If there was ever a band born to bear the generalized standard of "pop/rock," it would be Charlottesville, Virginia's Parachute. Since making their major-label debut in 2009, the amiable group of friends has produced three albums' worth of undeniably commercial pop/rock confections set defiantly on cruise control down the middle of the road. Although they've slimmed down from a quintet to the core trio of singer/guitarist Will Anderson, keyboardist Kit French, and drummer Johnny Stubblefield, Parachute's fourth LP, Wide Awake, does little to rock the boat. Longtime producer John Fields is back at the helm to help reprise the band's mix of uplifting radio-ready rock, blue-eyed soul, and romantic ballads that has served them so well on prior releases. While pleasing critics has never been Parachute's M.O., they certainly know their way around big melodic hooks, and opener "Without You" sets the tone on an album that seems to skew more toward their pop and soul tendencies. There's the slick '80s-style ballad "Jennie," the lusty R&B of "Crave," and even a pair of piano-led gospel jams in "What Side of Love" and "New Orleans." This might come off as diversity in another act, but here it feels more like covering the bases in search of a hit. In spite of some solid playing and a big production budget, Parachute's music continues to feel overly familiar in a way that is pleasant but generally innocuous. Wide Awake is certainly not a bad album, but in lieu of any real risk-taking it's hard to feel its sincerity.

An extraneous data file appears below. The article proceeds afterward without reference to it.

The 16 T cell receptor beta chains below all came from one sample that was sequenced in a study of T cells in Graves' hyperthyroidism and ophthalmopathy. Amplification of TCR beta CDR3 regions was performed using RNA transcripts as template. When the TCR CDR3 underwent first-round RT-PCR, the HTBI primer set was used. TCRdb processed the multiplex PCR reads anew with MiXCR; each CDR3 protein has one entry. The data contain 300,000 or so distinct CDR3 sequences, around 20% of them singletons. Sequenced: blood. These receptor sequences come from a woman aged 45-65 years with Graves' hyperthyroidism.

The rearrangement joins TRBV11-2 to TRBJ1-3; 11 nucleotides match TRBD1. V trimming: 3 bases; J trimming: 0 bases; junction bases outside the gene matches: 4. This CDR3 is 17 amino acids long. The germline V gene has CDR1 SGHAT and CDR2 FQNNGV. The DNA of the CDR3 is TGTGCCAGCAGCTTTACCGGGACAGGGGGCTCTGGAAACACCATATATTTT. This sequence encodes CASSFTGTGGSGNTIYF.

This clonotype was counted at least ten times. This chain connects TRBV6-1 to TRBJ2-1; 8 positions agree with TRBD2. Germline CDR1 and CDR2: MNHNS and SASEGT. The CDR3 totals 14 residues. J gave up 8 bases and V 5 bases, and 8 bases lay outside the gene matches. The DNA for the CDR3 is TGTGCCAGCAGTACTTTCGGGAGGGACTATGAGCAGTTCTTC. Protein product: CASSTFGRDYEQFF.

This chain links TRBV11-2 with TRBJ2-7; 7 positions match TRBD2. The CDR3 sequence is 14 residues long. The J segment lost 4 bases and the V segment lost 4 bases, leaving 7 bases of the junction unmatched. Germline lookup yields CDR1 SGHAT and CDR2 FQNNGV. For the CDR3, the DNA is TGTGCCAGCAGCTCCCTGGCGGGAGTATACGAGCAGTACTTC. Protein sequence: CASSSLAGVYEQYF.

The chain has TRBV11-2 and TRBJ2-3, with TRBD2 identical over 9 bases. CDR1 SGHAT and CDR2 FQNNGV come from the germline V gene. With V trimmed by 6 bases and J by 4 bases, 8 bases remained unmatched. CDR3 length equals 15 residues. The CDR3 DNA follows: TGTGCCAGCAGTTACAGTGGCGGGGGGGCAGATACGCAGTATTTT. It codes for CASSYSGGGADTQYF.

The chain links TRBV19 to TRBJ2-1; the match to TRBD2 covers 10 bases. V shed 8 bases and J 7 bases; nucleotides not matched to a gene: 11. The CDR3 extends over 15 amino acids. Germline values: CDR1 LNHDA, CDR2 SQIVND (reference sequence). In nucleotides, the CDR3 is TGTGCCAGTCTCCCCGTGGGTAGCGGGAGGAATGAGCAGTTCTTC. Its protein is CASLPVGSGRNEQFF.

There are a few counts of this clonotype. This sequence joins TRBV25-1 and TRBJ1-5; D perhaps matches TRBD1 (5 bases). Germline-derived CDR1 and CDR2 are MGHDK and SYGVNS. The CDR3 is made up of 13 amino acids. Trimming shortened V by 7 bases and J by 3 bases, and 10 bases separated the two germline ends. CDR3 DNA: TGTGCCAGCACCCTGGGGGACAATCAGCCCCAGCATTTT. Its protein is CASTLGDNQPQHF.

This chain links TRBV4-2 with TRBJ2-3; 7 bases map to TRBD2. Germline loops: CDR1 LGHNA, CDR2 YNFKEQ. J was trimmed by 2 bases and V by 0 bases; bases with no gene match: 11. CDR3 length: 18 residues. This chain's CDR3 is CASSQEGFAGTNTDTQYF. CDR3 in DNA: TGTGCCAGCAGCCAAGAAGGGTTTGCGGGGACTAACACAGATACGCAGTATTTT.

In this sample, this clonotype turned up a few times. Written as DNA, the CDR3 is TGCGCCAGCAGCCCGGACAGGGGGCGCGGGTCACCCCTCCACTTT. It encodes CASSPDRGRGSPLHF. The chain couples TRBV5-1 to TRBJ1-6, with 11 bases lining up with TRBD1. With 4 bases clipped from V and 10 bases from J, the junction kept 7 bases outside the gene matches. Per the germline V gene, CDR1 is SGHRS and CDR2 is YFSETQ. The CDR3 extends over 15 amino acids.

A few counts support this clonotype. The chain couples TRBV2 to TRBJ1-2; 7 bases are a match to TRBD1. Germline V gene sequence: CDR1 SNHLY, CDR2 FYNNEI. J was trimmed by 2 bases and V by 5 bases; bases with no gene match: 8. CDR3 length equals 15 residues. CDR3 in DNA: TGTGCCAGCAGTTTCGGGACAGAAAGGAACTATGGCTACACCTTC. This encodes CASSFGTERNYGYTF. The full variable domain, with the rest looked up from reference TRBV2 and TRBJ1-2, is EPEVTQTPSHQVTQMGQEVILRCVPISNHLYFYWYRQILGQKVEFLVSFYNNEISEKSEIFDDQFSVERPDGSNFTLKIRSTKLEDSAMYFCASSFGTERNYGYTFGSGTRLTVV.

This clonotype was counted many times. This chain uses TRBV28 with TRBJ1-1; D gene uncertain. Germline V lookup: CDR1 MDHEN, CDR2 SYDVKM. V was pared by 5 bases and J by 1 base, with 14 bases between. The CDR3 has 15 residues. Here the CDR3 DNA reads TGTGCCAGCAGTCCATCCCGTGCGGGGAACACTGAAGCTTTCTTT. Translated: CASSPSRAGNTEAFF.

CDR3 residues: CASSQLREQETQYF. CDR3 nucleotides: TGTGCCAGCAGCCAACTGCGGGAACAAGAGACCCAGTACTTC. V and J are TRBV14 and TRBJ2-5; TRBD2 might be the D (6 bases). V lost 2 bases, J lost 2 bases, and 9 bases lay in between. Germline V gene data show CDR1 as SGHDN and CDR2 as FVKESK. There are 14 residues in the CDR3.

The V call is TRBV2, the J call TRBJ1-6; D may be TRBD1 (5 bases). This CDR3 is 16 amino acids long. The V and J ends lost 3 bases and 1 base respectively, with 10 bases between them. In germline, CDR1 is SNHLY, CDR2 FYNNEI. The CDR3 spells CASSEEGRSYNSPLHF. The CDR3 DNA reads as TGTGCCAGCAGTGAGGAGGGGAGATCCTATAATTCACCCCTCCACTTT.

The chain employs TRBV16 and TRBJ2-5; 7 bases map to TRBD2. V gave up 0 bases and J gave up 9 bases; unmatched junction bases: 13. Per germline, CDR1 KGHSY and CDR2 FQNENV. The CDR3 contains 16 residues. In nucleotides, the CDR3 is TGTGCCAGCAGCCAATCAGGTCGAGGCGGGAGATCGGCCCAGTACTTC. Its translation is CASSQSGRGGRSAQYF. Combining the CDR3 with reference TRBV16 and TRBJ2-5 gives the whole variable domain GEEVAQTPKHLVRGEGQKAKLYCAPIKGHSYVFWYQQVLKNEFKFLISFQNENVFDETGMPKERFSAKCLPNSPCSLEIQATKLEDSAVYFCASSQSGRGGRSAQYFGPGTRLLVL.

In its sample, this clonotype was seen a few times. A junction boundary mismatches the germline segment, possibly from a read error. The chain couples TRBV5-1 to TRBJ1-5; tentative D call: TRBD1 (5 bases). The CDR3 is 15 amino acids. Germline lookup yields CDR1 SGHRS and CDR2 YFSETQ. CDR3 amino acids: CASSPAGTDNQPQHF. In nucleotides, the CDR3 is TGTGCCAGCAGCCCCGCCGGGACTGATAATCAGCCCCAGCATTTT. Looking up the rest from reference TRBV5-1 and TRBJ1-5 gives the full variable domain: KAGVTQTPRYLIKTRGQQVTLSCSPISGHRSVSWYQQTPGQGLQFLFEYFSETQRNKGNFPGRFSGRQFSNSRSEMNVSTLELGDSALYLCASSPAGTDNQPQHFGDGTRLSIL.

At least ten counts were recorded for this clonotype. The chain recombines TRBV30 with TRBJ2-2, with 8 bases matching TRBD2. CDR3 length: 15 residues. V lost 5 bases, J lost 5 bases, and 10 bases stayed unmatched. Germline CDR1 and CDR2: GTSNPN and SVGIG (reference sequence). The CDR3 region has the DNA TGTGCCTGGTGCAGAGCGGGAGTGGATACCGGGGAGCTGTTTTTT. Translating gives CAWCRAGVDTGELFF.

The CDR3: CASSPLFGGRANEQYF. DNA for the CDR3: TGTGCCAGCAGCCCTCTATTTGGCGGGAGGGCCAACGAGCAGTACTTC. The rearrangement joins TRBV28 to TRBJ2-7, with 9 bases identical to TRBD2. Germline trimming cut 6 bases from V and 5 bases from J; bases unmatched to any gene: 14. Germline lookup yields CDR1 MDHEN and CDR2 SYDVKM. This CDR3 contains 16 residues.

AllMusic Review by Timothy Monger